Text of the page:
Earlier in the review, I talked about how John Cleaver lived almost entirely within his inner dialogue, well, because of this, the narration of this novel was extremely important for it to work as an audiobook. The narrator had to be able to let the reader know what John was thinking, as opposed to verbalizing, without handy tricks like line breaks or italics. Kirby Heyborne, as the narrator, did an excellent job with this. His use of tone changes and fluxuation in volume allowed us listeners not to get to confused. Heyborne also did a good job modulating his cadence and finding the perfect rhythm for John’s dialogue depending on his mood. Calm John had an almost robotic tone, yet upset John was borderline frantic. If you are willing to take advice from some guy who started a free blog on the internet to post his reviews about audiobooks, well, here it is. Read this series. Before the aliens come. Or the plague. Or economic collapse. Or Glen Beck. Or whatever apocalypse floats your boat. Read/Listen to, e-mind meld with, this series of books.





Audiobook Review: Mr. Monster by Dan Wells

6 04 2011

Mr. Monster by Dan Wells (John Cleaver, Book 2)

Read by Kirby Heyborne

Tantor Media

Genre: Horror

Quick Thoughts: Mr. Monster is so full of unique twists and turns, both in the inner dialogue of the main character, and the plot itself, that it is easily one of more surprising novels I have listened to this year.

Grade: A

Personally, I believe there are significant stylistic differences between young adult novels, and adult novels. Young adult novels are not just novels about young adults, without too much cursing, sex or viscera, but almost a stylistic genre in itself. That being said, I think it is very hard, bordering on impossible, to write an Adult novel about a teenager in a typical modern high school setting as the main character, that has an adult feel to it. There have been plenty of Adult novels where a teenager is the main character, yet most of them are period pieces, or place our teenage main character in an utterly different social setting, from war, to a zombie apocalypse. Last year, I listened to I Am Not a Serial Killer by Dan Wells, and was shocked to see my theory blown out of the water. Here was a story about a teenager, who went to a small town high school, had a crush on the prettiest girl around, had a geeky best friend and problems with the school bully, yet, this book read, stylistically as an Adult novel. Unlike books like The Hunger Games, or even Harry Potter, this was not young adult fiction that adults can enjoy, but thematically and stylistically Adult Fiction, which a teenager can enjoy, if they are mature, and intelligent enough to grasp the nuisances of the novel.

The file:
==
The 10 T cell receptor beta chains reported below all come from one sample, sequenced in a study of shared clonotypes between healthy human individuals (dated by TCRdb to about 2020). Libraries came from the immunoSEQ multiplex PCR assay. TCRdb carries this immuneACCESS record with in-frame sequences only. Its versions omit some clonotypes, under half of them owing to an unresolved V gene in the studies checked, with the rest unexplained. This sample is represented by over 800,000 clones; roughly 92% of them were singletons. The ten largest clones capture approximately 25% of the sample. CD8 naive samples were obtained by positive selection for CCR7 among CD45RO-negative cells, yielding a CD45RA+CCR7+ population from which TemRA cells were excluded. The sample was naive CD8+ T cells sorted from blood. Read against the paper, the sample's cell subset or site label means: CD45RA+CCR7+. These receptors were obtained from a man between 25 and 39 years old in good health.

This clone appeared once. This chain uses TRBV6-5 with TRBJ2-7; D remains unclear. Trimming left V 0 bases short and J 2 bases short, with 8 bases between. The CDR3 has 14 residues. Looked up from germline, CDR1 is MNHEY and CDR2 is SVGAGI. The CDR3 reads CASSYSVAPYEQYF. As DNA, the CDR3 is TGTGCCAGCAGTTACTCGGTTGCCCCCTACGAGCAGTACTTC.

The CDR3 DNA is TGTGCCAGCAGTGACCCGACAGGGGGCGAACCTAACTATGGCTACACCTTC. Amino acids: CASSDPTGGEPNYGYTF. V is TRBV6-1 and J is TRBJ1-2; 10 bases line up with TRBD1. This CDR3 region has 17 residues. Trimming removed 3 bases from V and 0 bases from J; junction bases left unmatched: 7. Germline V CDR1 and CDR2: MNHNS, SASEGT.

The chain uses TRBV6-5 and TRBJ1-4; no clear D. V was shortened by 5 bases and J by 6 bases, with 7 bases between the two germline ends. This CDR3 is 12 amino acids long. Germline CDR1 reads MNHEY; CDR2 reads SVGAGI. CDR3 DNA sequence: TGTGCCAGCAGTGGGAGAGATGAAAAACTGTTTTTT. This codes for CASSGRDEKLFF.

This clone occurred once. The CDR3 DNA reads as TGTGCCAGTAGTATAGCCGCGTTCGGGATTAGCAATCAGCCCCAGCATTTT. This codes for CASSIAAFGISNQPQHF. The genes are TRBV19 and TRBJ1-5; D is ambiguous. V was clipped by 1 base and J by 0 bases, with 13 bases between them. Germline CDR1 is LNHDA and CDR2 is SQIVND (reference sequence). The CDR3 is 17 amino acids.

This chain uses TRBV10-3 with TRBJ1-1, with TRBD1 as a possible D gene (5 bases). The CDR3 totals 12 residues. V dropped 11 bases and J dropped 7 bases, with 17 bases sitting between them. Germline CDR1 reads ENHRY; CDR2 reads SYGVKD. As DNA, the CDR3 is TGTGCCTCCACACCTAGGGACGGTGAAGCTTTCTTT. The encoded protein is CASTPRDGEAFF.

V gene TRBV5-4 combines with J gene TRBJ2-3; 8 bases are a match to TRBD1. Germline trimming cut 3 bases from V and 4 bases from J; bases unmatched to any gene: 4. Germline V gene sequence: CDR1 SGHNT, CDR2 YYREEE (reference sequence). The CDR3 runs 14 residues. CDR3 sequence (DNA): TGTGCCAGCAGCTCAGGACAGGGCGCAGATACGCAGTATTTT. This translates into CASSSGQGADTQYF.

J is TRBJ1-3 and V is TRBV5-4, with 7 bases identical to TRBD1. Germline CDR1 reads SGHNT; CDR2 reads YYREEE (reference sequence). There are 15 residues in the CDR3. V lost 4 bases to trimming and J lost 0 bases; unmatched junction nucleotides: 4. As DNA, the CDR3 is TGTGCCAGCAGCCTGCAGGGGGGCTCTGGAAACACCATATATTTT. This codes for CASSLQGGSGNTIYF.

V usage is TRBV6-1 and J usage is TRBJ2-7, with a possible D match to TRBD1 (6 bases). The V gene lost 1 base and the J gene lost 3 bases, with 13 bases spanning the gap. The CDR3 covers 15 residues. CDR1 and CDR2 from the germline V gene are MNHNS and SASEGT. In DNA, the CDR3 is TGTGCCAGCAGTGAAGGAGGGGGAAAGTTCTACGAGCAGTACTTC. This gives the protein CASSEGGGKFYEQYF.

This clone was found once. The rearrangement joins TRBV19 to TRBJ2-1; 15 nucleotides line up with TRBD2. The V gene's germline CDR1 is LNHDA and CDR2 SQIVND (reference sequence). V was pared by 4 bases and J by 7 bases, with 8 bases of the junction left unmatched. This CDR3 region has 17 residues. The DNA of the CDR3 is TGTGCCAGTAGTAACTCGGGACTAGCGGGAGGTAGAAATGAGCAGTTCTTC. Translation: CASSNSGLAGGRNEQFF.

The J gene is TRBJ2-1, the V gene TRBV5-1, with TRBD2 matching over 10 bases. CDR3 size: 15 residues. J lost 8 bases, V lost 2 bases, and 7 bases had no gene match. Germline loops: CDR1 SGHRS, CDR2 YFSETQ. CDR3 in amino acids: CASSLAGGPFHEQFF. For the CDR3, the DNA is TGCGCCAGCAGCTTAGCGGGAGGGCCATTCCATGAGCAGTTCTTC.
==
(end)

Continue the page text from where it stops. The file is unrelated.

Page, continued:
Now, with Mr. Monster, the second book in the John Cleaver series, Dan Wells has decided to destroy another of my theories. That theory is that the second book in a series, because it is responsible for both expanding the first, and setting up the third, will inherently be the poorest book in the trilogy. Mr. Monster utterly annihilates that idea. Mr. Monster definitely takes a step beyond the first book. It both ups the action, and the risk, and moves teenage sociopath John Cleaver’s character places I haven’t expected. Mr. Monster explores an idea that has fascinated me for years, on what scale should people be similarly judged and labeled by their desires as they are by their actions. Does having evil impulses make you evil or does that line not get crossed until you actually act on those impulses? Yet, Mr. Monster isn’t just a fascinating thought experiment, but a hell of a good story as well. Full of as many moments that will touch you as will make you cringe, Wells has truly turned genre fiction on its head. Mr. Monster is so full of unique twists and turns, both in the inner dialogue of the main character, and the plot itself, that it is easily one of more surprising novels I have listened to this year.